Basketball (Sports) Analytics, Betting & Predictions

Introduction

When talking and working with numbers the inevitable questions of “so, you can predict game outcomes.” “why don’t you play & win big!” One of my favorites “why don’t you tell me what to play and I’ll win big time.” Always come up. Since starting my journey way back while shadowing NCAA teams and later after having completed several key milestones along they way within the analytics community, I have always been asked the above type questions.

This post is partly a reaction as well as an insight piece on what I try to do alongside my peers which in part aids the betting industry as well as sets us apart and helps staff and the sports much more.

Analytics is not Betting or Predicting the exact outcome!

Let me start out from a point of recent events. Just yesterday a group very well followed in Turkey announced that they had gathered some data(check out the graph below) it indicates the predictions of a mass of people that follow the NBA (the group is called NBA Followers – great pun). While the blue colomns indicates the NBA Finals series outcome the orange colomns indicate the odds gathered by a few betting sites.

NBA Followers vs. betting site odds

 

Since the bloom and rise of analytics within major sports statisticians, maths gurus, economists have all been raising their game and looking at predictive modeling and translating business analysis models to major sports in the U.S. such as American Football, Hockey, Baseball and very naturally to Basketball.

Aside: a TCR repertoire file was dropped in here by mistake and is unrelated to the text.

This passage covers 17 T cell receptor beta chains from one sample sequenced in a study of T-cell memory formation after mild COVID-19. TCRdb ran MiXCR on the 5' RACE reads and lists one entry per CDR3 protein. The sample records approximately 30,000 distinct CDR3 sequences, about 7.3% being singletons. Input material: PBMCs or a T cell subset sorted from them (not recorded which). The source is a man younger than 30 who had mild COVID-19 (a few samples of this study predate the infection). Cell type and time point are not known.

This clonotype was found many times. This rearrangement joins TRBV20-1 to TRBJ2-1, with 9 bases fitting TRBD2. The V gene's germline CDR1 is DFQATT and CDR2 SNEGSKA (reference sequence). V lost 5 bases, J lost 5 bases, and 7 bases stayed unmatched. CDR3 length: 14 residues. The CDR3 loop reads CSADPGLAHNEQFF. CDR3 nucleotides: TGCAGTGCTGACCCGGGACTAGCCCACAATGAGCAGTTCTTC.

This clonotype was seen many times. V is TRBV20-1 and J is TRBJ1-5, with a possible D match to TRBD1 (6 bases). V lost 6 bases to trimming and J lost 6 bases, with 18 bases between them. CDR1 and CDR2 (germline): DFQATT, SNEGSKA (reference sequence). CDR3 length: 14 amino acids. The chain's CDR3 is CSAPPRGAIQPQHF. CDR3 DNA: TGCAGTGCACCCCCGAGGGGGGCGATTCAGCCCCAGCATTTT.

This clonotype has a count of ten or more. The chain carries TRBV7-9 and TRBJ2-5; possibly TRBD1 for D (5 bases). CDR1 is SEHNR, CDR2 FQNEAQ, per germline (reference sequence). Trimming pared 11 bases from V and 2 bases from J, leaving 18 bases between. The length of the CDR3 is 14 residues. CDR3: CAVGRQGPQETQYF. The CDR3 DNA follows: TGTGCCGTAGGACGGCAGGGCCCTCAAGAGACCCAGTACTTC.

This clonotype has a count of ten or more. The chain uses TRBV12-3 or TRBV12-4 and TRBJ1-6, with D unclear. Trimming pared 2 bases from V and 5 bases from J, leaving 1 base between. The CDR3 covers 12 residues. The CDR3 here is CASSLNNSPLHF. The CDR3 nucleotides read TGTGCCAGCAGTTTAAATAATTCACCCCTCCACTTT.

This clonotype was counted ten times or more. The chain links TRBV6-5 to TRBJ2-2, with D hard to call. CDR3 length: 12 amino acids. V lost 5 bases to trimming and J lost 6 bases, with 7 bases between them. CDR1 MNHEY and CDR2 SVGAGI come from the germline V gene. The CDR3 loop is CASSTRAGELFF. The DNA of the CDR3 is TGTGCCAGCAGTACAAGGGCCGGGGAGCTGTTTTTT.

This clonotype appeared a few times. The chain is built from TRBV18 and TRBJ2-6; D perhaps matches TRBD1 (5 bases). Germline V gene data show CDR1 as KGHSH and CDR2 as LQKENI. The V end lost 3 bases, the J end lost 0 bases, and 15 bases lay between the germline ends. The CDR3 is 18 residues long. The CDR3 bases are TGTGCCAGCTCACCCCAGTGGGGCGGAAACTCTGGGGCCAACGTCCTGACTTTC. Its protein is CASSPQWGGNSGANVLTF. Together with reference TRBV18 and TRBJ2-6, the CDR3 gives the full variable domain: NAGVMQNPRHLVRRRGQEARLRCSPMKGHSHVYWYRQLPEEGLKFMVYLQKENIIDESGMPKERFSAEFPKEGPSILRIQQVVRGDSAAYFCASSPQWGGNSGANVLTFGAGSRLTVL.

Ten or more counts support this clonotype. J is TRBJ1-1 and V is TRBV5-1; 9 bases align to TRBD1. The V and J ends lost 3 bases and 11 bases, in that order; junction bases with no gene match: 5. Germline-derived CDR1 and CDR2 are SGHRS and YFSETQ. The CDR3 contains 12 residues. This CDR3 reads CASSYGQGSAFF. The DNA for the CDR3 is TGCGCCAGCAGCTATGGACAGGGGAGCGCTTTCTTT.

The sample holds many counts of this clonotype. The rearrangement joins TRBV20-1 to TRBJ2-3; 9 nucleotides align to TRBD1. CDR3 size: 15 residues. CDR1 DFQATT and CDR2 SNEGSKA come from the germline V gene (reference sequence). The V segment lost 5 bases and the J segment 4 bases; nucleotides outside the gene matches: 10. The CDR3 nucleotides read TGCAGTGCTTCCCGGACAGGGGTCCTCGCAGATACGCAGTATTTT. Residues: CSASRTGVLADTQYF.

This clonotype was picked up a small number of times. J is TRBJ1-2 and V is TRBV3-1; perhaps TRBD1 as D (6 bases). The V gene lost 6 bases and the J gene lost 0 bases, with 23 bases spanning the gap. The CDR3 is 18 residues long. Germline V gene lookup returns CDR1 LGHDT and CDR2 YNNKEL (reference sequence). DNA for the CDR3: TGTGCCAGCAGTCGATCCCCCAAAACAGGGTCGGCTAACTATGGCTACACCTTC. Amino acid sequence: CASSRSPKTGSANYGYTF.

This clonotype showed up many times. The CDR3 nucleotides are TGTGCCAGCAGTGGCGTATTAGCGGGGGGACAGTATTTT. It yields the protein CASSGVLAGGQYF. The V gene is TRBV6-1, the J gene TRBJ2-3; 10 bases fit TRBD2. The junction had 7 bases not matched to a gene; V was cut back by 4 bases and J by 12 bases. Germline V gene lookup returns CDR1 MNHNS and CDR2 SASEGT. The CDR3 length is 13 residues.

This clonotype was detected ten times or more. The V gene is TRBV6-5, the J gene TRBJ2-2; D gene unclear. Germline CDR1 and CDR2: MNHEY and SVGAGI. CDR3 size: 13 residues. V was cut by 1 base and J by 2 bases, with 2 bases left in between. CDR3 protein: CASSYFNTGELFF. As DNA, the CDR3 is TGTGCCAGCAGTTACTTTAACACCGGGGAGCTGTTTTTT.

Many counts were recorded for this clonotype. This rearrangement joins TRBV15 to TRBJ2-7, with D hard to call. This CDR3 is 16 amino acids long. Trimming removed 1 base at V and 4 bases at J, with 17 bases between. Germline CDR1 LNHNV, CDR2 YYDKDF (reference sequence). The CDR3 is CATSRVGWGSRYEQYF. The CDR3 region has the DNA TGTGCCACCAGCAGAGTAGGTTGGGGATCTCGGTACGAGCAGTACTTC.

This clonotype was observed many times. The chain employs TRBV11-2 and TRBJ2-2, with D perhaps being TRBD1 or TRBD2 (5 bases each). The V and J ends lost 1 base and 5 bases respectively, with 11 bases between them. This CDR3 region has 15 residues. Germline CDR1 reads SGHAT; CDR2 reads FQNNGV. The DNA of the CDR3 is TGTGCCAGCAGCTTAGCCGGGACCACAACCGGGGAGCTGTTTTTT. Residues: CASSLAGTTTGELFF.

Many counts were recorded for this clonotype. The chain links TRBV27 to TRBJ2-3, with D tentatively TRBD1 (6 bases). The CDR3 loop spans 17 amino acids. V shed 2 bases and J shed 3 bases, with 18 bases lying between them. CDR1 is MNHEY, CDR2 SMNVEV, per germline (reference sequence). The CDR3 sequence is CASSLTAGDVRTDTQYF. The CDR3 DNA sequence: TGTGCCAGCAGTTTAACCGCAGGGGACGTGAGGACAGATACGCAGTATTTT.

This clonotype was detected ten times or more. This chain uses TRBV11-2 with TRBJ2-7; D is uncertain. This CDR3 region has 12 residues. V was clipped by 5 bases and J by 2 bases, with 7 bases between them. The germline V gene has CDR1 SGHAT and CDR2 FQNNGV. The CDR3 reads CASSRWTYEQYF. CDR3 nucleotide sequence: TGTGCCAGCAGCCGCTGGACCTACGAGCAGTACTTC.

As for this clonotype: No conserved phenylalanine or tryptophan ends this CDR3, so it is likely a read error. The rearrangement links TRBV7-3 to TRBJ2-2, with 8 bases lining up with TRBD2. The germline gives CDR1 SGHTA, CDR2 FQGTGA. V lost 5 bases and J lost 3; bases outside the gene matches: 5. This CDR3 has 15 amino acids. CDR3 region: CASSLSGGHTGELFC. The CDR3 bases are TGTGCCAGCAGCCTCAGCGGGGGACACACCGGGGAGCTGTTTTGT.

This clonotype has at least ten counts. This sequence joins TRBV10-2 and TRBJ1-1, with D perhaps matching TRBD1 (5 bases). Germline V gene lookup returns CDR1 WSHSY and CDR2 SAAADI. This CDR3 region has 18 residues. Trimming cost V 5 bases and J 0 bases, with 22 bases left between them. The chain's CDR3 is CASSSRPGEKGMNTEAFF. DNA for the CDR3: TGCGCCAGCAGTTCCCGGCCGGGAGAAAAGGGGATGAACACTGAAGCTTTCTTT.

Several key analytics people that have had success with predictions such as Nate Silver and the FiveThirtyEight.com crew have also gone on to create basketball predictive models such as the CARMELO project as well as the NBA Team win probabilty calculations. In more recent times organizations such as ESPN, Nylon Calculus; analytics guys such as Danny Leroux, Seth Partnow, Ben Alamar, Kirk Goldsberry have done amazing work that has fueled the predictive modelling of basketball and that has changed the landscape of basketball analytics and a few have even gone on to consult NBA franchises as analytics experts.

Back in 2013 at the Sloan Sports Analytics Conference (SSAC13) the predictive sports betting topic really took to the stage and lead to CantorGaming’s method to be further recognized.

Since then several brands have gone on to make use of how numbers on court translate to numbers on the board and have been in return made use by betting companies.

It should not be forgotten that betting companies usually rely on the fact that outcomes are uncertain and usually have their own in-house method of calculating odds. To an extent analytics helps in determining how the odds are placed by betting companies but overall the correlation between how people play and how odds fulxuate are still an issue. It would be beyond betting if we could see the direct outcome of games even before they were played however that would also take the element of performance put on the court out of its usefulness and it would hinder sports in general. It should not be forgotten that team sports such as basketball are always based upon on court value that later on translates to the aftermath of numbers being crunched and effects betting odds eventually. Very natrually to an extent it can be said that seeking tendencies and certain lineup simulations can lead to extraordinary outcomes and team executives as well as coaches can use this data to determine what the best is for their teams/franchises however, as an analytics guy myself its my firm principal to not mix up the analytics work I do and cross the line into betting using predcitive models and simulate thousands upon thousands of possible options.